I disagree with T.S. Eliot. April isn’t the cruelest month – February is. The holidays are a fading memory, New Year’s resolutions have largely gone by the board, and even the earliest planting of peas and spinach is a good month in the future. Here in New Hampshire we have our biggest snowstorms and bitterest cold in February, a boon to skiers but just plain wearisome to those of us whose winter sports are shoveling out and carrying in wood for the stove.

         February is a great time to attack closets and shelves, to decide which are treasures and which are only possessions. Extra jackets, mittens and caps fly out of the hall closet to thrift stores and shelters for those who need them more than I do; books I know I won’t re-read find new homes where they’ll be appreciated. Duplicate household items go to the local charity for veterans furnishing homes, sometimes in transition from living on the streets.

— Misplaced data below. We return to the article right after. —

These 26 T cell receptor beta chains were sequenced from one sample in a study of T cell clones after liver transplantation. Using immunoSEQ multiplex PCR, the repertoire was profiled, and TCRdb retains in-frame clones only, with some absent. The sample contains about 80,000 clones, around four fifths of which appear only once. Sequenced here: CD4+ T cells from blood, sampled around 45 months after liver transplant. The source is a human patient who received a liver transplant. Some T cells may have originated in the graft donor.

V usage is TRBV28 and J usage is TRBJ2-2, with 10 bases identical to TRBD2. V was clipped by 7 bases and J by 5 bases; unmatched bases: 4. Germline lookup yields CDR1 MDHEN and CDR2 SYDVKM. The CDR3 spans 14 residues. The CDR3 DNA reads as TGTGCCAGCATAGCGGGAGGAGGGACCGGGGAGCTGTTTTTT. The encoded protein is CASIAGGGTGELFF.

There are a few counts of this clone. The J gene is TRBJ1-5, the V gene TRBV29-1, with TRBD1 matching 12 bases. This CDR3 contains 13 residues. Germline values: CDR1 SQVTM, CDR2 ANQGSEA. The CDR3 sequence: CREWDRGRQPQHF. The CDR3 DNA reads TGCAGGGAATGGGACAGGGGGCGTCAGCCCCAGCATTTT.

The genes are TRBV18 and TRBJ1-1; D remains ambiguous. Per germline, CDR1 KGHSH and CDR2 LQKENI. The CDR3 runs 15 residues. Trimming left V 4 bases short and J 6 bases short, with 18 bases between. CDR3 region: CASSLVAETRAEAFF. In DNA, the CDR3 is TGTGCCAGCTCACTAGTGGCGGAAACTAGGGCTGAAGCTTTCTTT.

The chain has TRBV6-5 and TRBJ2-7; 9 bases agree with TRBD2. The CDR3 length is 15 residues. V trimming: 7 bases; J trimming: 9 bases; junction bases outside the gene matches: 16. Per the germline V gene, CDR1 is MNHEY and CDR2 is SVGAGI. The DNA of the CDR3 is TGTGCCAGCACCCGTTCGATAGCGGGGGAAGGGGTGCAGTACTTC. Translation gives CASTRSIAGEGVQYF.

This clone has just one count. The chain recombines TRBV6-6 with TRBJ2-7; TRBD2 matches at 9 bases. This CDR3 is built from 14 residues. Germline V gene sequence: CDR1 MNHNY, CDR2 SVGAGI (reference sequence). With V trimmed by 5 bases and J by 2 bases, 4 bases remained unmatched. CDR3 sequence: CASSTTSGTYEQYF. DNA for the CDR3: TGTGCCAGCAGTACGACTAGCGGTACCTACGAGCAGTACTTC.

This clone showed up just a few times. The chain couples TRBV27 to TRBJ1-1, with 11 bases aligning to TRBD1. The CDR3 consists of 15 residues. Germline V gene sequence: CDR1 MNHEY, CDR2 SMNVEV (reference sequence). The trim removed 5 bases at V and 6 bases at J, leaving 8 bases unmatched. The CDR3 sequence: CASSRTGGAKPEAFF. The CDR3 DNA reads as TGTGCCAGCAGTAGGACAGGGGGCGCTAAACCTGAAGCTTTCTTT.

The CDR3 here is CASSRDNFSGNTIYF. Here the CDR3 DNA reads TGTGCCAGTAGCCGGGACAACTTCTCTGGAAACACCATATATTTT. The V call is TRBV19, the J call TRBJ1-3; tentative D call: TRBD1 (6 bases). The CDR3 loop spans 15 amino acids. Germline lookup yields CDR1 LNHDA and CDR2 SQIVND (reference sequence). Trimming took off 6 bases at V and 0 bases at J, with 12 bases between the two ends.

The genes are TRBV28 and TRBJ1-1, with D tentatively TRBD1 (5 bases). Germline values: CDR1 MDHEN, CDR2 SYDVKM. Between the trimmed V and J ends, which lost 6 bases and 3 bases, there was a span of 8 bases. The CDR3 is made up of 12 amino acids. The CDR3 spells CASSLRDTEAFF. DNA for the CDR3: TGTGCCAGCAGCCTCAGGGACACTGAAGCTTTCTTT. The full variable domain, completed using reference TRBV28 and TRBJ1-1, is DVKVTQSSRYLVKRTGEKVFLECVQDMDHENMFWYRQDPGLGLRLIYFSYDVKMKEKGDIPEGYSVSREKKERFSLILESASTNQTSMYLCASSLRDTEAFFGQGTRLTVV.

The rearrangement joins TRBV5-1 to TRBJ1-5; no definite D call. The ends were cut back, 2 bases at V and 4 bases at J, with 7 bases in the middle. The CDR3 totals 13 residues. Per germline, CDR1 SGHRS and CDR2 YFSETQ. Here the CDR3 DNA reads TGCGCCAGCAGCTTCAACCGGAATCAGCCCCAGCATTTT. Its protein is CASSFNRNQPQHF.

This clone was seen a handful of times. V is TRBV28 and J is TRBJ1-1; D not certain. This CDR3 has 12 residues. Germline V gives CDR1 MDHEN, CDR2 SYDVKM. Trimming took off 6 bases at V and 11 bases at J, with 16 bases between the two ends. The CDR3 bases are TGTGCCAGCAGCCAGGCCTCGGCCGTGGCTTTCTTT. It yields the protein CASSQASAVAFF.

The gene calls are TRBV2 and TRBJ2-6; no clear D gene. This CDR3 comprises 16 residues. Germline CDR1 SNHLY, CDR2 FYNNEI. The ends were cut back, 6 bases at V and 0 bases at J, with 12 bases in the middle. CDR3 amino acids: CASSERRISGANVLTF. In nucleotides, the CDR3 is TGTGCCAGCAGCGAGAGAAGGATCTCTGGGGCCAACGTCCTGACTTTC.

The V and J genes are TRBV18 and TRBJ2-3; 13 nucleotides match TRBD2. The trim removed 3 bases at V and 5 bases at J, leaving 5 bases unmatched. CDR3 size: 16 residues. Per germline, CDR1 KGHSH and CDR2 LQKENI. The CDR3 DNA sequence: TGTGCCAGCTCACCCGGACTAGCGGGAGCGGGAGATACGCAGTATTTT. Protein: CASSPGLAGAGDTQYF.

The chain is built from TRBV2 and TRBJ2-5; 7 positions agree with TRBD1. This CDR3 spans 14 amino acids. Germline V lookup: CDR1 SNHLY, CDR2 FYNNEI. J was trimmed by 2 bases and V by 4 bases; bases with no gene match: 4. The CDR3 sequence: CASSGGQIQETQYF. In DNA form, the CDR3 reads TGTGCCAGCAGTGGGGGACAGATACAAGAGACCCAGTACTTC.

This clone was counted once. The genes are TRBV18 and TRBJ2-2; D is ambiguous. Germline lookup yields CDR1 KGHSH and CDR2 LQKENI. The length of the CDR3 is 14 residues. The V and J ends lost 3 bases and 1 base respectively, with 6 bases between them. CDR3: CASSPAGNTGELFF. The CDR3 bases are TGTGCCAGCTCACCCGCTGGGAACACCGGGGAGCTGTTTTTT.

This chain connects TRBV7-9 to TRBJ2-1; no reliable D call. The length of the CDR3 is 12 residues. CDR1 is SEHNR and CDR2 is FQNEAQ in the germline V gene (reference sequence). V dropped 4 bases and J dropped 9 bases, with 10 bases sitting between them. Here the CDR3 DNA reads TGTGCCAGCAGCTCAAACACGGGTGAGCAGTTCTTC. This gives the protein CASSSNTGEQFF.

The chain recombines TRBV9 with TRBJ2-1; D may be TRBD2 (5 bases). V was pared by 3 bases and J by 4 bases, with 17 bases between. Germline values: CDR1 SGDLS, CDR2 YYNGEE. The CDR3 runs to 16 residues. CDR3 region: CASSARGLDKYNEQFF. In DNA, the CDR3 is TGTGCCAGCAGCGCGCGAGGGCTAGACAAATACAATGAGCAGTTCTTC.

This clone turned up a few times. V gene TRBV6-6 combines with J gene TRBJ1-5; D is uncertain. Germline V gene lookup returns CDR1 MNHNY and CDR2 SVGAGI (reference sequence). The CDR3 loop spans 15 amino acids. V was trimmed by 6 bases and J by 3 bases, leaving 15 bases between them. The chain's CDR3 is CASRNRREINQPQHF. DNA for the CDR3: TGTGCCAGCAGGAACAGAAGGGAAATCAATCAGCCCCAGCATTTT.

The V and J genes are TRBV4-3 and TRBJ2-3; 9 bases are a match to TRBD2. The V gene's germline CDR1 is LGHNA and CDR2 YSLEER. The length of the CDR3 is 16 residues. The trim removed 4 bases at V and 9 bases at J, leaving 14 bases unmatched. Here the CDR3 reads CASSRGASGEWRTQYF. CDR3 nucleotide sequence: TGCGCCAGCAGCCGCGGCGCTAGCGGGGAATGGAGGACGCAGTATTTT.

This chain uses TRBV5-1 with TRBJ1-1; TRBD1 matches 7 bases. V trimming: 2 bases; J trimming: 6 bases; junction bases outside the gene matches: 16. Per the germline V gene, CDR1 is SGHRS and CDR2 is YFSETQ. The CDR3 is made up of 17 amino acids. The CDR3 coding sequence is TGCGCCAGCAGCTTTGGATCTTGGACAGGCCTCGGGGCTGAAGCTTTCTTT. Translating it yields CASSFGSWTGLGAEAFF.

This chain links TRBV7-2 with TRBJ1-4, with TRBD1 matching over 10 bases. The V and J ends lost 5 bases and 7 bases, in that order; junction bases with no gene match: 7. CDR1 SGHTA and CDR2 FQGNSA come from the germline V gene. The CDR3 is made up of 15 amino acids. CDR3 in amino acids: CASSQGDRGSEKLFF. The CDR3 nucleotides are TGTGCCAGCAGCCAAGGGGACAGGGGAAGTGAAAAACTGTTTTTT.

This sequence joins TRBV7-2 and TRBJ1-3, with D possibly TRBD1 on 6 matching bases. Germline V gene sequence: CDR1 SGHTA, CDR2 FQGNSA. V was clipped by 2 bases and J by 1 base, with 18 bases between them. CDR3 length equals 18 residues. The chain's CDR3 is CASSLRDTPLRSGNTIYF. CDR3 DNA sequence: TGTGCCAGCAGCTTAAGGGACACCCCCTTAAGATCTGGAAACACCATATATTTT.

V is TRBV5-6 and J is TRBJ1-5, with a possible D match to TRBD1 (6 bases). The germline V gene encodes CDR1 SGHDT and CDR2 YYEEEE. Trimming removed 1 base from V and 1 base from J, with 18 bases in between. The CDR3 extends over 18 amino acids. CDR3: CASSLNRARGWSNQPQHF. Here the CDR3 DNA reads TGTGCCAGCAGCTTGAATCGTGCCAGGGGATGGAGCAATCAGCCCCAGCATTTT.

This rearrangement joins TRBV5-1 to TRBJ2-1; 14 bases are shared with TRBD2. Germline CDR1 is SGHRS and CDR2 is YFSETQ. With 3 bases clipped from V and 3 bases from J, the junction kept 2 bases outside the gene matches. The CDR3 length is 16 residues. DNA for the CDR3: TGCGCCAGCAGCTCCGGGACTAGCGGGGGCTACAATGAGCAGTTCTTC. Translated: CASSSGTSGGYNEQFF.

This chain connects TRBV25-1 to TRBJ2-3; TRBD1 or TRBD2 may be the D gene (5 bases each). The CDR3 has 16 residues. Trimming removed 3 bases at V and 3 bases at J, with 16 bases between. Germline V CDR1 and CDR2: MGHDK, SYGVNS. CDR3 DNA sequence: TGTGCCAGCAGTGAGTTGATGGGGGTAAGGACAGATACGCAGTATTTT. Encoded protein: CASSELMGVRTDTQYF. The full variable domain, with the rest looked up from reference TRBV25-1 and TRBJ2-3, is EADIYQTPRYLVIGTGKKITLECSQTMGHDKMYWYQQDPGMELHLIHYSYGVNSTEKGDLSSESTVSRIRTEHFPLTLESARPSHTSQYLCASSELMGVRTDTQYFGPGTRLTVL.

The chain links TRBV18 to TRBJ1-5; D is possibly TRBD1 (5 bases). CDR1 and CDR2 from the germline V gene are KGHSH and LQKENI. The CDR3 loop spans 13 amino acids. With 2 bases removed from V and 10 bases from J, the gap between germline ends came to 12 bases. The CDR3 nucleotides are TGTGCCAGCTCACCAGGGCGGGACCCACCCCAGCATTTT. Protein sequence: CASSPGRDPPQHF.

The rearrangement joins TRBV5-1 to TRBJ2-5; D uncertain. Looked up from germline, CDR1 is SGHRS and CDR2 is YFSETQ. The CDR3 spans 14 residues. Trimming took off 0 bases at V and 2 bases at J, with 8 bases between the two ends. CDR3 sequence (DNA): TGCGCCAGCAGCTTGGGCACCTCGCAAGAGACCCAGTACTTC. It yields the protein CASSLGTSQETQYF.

And still I feel weighed down with stuff, much of it brought from my grandparents’ farm in Kentucky, links to my childhood home gobbled up by Interstate expansion. I’m not quite ready to start parceling out mementos to nieces and cousins who still recall the white clapboard house among towering maples and oaks, the shadowy barn with horses stamping in box stalls below a huge hayloft, and my uncles’ vegetable garden that fed the whole family. I do like thinking who in the family might enjoy the lithograph of Old Rosebud, the only Louisville horse to win the Derby, and who should get the wall clock taken from a closed-down Louisville & Nashville railway station in Tennessee.

       And all the while weaving memories into my writing – a turn of phrase in Southern voices, the scent of new hay in the loft, the feel of fresh-turned soil under bare feet in the spring, treasures I can share with readers I’ll never meet.

Wednesday, February 17, 2016

The Art of Food